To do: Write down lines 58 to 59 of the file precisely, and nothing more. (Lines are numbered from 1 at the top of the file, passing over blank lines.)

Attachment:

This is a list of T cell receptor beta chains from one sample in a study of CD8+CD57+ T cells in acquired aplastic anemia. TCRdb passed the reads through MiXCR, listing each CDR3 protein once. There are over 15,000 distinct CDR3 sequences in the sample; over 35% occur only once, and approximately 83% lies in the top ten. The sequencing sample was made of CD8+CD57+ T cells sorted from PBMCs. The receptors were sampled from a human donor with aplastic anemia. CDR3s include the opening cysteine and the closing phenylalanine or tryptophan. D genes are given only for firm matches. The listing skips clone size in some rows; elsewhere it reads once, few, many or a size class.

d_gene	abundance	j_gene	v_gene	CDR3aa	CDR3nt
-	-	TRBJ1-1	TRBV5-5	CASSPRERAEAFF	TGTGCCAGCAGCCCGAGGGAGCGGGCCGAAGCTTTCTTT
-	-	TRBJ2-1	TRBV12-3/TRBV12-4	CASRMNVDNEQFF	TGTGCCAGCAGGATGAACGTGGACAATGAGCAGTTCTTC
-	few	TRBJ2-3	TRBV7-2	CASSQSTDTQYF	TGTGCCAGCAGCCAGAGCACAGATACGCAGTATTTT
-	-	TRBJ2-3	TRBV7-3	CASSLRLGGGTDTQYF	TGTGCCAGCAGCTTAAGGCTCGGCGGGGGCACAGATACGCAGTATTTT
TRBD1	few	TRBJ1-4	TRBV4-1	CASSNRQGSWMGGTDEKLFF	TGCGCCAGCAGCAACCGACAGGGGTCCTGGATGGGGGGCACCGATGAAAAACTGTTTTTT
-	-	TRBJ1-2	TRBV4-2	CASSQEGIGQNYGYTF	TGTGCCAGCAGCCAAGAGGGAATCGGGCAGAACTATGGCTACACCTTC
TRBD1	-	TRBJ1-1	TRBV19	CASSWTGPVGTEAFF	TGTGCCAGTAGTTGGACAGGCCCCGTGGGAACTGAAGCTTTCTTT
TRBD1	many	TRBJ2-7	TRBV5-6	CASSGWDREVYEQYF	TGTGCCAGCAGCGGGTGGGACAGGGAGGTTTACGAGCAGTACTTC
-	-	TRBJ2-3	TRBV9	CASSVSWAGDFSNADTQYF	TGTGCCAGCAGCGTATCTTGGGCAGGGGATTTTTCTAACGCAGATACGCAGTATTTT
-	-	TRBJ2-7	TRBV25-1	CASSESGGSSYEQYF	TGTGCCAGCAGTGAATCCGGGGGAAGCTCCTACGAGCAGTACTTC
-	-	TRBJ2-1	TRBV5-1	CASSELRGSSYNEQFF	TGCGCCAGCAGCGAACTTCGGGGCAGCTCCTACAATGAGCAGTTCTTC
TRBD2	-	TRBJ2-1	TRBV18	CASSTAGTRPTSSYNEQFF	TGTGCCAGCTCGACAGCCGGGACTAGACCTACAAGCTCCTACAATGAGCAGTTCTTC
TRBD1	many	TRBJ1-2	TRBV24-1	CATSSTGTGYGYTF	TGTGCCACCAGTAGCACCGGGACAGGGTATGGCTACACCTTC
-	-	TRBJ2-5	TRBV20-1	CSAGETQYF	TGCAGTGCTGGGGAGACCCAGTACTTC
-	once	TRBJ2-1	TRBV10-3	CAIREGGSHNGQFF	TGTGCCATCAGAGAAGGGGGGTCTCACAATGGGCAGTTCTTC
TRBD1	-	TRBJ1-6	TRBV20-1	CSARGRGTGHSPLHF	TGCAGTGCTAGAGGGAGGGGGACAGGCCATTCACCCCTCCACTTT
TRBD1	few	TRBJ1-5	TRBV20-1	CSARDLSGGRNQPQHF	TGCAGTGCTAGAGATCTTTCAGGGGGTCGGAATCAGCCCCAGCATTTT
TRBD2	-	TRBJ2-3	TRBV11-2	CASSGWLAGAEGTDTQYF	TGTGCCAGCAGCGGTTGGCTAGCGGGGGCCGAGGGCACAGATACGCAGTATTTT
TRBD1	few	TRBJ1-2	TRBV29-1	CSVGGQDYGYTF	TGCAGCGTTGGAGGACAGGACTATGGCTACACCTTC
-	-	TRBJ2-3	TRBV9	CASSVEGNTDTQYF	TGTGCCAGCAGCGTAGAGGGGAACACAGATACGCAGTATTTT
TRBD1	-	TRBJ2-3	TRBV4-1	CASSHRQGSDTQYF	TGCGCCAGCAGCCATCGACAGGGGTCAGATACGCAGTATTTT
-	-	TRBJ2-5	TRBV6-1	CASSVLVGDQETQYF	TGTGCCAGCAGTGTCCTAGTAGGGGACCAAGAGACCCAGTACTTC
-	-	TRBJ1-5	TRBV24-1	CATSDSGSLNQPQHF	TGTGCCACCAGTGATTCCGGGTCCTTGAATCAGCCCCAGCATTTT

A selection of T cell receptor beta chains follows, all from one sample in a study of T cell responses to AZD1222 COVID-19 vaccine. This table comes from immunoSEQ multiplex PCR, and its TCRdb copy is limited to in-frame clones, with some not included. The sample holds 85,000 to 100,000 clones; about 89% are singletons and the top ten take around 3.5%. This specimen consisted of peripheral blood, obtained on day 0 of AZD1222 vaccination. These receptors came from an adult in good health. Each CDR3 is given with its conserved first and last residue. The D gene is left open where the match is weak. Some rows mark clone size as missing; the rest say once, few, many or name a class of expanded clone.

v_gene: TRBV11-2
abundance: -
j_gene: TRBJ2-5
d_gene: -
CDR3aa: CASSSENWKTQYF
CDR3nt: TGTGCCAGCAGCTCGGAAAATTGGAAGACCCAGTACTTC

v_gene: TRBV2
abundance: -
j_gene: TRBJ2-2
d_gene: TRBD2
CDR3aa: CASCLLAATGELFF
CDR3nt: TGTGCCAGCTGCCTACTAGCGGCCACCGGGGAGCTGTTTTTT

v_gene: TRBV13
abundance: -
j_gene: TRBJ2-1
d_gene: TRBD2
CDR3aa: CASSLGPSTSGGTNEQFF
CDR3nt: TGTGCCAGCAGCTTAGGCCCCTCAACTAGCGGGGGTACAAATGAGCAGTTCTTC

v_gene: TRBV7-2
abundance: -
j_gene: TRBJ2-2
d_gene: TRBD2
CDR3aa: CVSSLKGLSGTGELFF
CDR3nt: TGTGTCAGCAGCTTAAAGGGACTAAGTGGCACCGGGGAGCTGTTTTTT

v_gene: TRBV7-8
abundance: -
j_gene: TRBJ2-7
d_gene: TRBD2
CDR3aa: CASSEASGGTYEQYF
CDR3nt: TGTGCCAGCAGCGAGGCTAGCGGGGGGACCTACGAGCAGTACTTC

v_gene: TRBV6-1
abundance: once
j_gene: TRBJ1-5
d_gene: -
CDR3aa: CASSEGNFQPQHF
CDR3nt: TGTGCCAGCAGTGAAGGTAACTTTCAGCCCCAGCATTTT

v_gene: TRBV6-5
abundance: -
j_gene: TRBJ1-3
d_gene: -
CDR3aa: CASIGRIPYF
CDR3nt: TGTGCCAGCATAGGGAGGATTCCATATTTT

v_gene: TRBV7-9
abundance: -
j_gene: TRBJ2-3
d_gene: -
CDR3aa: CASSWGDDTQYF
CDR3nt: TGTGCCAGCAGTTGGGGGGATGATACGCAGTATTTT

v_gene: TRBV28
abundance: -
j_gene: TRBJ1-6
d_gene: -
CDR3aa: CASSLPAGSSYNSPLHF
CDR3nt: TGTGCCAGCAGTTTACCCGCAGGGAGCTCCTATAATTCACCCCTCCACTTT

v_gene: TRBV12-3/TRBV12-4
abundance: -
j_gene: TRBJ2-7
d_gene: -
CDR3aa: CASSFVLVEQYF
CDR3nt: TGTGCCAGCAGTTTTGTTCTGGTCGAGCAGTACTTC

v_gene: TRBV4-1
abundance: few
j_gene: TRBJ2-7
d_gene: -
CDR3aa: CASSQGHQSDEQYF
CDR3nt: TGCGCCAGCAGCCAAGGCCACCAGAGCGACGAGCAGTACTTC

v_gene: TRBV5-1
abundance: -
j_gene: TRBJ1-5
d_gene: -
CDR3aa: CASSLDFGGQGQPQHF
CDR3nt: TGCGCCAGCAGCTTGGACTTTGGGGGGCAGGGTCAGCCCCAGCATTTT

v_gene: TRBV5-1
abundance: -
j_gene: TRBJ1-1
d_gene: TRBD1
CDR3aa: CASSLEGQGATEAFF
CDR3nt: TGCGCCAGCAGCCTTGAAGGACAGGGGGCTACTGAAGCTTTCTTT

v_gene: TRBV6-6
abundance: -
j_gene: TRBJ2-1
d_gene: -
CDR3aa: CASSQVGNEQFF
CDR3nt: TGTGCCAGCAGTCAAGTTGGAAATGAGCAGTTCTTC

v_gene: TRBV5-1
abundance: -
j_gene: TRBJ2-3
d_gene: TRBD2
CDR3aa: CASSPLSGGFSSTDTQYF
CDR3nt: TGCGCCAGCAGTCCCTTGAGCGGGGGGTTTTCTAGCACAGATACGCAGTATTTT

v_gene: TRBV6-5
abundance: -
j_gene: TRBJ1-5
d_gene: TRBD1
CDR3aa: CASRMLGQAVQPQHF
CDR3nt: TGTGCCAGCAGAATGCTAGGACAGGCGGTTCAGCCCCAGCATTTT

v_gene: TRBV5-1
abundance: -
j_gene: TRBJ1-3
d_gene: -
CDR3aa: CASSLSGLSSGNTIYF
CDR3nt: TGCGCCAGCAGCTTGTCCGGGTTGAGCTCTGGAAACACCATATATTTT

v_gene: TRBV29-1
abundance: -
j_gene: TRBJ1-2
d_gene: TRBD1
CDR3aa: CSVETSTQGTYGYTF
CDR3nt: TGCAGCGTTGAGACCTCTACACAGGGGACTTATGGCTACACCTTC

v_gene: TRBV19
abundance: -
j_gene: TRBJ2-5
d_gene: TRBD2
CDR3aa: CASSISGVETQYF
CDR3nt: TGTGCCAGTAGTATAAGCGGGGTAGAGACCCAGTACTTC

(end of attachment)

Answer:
abundance: once
j_gene: TRBJ1-5